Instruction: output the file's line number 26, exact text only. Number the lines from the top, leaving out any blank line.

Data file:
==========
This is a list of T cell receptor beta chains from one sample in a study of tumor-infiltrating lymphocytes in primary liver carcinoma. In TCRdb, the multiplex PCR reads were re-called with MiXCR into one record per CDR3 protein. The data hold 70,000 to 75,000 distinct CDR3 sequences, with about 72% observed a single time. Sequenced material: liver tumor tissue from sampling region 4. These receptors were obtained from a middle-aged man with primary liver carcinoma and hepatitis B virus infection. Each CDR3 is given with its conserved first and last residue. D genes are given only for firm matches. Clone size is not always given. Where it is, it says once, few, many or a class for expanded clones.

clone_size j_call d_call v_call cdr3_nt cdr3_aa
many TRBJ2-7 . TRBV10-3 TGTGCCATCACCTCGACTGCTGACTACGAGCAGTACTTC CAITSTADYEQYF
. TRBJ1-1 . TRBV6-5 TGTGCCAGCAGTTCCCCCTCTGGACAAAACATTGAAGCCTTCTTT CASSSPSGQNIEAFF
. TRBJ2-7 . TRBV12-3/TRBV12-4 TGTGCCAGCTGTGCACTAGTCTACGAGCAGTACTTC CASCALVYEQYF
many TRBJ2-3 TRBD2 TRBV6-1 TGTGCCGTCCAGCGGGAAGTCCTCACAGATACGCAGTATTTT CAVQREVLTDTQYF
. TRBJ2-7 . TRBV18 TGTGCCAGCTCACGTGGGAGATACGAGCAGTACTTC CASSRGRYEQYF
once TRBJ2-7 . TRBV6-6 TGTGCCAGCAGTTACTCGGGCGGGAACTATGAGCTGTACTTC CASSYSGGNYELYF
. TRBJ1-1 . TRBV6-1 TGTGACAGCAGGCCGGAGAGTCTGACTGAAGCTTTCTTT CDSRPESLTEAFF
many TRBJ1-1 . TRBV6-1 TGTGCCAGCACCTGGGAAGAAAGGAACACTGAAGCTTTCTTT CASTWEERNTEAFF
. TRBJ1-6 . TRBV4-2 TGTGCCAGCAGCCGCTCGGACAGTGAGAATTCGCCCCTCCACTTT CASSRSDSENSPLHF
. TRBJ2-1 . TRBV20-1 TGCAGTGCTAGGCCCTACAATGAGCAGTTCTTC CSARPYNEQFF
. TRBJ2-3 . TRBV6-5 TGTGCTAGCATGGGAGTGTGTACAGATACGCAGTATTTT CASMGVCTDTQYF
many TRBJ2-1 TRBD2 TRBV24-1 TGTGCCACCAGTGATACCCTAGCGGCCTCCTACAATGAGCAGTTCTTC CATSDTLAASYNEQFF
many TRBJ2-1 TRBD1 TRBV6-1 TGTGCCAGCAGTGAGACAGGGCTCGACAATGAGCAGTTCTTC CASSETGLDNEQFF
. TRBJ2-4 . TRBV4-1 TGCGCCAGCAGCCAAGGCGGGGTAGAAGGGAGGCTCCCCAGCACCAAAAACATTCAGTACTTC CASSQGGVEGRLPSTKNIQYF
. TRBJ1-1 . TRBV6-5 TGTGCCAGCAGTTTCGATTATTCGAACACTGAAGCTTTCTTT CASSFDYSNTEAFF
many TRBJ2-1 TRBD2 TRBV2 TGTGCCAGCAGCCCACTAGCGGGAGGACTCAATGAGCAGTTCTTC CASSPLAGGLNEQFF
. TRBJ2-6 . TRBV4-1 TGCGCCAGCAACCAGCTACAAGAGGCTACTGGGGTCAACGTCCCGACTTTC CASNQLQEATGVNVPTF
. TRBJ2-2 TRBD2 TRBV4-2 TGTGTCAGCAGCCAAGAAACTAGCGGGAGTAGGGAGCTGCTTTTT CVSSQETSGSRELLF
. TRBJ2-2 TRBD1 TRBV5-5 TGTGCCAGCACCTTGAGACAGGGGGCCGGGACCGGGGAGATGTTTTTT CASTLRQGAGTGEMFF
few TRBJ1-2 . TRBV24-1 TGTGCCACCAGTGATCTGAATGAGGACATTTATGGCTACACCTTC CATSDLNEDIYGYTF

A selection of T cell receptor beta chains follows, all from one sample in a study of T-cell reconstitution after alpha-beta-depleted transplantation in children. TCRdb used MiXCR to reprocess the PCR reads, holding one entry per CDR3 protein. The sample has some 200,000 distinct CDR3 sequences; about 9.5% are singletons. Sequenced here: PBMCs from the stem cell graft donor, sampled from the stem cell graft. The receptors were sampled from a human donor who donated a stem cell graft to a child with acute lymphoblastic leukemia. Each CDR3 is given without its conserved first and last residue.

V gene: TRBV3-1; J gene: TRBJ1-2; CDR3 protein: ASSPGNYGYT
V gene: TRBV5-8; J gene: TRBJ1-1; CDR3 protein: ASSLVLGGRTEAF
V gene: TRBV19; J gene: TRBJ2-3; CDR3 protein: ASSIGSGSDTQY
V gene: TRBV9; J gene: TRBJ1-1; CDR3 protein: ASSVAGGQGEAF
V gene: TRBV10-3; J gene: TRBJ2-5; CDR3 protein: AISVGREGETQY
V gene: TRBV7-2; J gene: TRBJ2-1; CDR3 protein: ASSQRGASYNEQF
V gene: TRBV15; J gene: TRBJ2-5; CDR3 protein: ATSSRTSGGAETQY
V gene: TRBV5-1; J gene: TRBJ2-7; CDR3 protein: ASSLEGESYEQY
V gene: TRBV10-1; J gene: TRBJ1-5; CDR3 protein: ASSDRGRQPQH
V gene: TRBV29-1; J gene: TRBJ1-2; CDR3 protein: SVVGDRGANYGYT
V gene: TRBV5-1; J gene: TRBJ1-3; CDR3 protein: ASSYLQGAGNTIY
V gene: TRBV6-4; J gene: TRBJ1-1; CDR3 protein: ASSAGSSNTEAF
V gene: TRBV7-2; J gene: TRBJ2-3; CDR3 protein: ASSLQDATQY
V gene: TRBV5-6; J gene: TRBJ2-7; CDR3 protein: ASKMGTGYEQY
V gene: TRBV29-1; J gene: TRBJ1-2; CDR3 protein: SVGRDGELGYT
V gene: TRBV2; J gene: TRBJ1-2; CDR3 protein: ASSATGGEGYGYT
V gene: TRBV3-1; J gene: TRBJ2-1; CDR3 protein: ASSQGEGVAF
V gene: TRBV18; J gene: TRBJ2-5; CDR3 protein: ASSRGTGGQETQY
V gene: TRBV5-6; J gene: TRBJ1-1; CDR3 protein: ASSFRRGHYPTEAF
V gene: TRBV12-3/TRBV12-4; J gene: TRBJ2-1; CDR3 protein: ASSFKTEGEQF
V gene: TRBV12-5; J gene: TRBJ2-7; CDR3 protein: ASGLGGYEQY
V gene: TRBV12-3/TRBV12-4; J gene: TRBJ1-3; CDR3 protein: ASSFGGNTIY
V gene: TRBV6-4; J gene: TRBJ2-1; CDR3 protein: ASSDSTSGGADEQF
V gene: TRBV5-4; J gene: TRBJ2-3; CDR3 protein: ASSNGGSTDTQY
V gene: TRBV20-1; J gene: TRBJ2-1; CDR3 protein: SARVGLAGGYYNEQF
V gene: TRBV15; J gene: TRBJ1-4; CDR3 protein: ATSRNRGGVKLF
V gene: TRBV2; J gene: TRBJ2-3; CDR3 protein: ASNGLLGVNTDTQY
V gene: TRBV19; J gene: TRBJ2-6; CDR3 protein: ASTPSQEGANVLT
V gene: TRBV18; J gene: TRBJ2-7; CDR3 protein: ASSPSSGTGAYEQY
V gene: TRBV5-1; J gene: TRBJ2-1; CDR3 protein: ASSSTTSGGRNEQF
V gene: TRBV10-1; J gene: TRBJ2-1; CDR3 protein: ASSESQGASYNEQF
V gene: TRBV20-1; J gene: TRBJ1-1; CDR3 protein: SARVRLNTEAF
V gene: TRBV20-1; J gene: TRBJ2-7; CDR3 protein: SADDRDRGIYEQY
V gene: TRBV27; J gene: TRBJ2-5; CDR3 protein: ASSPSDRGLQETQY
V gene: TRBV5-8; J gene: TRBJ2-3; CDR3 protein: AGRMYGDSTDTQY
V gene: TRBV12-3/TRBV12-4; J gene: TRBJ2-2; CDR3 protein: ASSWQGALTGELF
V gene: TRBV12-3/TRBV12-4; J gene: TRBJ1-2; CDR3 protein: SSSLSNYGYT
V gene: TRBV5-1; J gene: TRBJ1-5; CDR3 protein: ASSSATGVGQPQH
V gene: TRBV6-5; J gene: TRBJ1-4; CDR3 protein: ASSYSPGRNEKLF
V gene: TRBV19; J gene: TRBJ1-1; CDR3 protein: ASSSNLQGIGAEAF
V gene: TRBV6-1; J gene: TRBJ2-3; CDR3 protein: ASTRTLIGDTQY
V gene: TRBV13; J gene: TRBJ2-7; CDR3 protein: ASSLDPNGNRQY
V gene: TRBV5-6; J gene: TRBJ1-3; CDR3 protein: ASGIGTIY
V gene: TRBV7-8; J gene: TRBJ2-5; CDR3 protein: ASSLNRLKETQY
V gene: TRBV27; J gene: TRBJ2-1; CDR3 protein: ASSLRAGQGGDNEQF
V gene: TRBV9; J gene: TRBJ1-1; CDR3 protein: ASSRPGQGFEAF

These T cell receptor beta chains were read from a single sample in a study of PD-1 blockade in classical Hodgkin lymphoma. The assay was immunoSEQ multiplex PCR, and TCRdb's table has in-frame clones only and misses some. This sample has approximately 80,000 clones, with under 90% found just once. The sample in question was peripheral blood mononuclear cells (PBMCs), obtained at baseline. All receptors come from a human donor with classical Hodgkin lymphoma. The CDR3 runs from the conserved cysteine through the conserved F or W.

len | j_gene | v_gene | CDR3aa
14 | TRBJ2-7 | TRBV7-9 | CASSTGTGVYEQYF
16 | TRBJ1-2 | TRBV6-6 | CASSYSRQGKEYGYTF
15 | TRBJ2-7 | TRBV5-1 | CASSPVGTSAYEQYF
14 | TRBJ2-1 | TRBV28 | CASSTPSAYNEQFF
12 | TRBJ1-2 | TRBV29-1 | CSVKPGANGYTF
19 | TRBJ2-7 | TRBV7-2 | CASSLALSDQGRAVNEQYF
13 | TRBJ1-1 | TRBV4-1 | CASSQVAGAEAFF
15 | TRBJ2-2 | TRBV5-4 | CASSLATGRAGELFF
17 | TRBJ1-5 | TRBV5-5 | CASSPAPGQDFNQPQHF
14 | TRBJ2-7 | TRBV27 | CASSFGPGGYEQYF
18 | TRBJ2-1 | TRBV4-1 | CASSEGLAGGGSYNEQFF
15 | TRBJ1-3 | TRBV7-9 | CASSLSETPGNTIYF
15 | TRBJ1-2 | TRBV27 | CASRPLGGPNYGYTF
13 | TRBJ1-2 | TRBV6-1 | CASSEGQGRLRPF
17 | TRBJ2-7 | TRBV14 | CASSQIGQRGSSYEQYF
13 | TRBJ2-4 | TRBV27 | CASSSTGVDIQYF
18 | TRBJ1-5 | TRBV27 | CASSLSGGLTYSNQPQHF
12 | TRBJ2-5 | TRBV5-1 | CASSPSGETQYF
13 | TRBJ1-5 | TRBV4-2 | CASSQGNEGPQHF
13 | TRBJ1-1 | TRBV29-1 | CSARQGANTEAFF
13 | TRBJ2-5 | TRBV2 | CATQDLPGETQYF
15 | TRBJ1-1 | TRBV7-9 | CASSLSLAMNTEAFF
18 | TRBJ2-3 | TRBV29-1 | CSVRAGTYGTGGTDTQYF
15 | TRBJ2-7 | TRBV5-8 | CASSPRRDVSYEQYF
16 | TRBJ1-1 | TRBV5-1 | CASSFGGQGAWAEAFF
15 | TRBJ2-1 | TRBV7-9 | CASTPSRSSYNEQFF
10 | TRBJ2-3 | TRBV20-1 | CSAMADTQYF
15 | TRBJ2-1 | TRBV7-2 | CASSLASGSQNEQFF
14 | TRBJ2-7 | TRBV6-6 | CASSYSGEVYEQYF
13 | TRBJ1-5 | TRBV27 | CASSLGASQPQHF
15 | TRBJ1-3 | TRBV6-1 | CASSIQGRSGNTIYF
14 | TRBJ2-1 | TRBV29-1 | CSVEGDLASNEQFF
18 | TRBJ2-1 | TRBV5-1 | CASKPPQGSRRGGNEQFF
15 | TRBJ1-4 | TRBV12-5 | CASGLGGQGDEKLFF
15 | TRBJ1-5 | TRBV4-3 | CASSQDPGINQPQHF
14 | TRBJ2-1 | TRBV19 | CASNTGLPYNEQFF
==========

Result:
V gene: TRBV19; J gene: TRBJ2-3; CDR3 protein: ASSIGSGSDTQY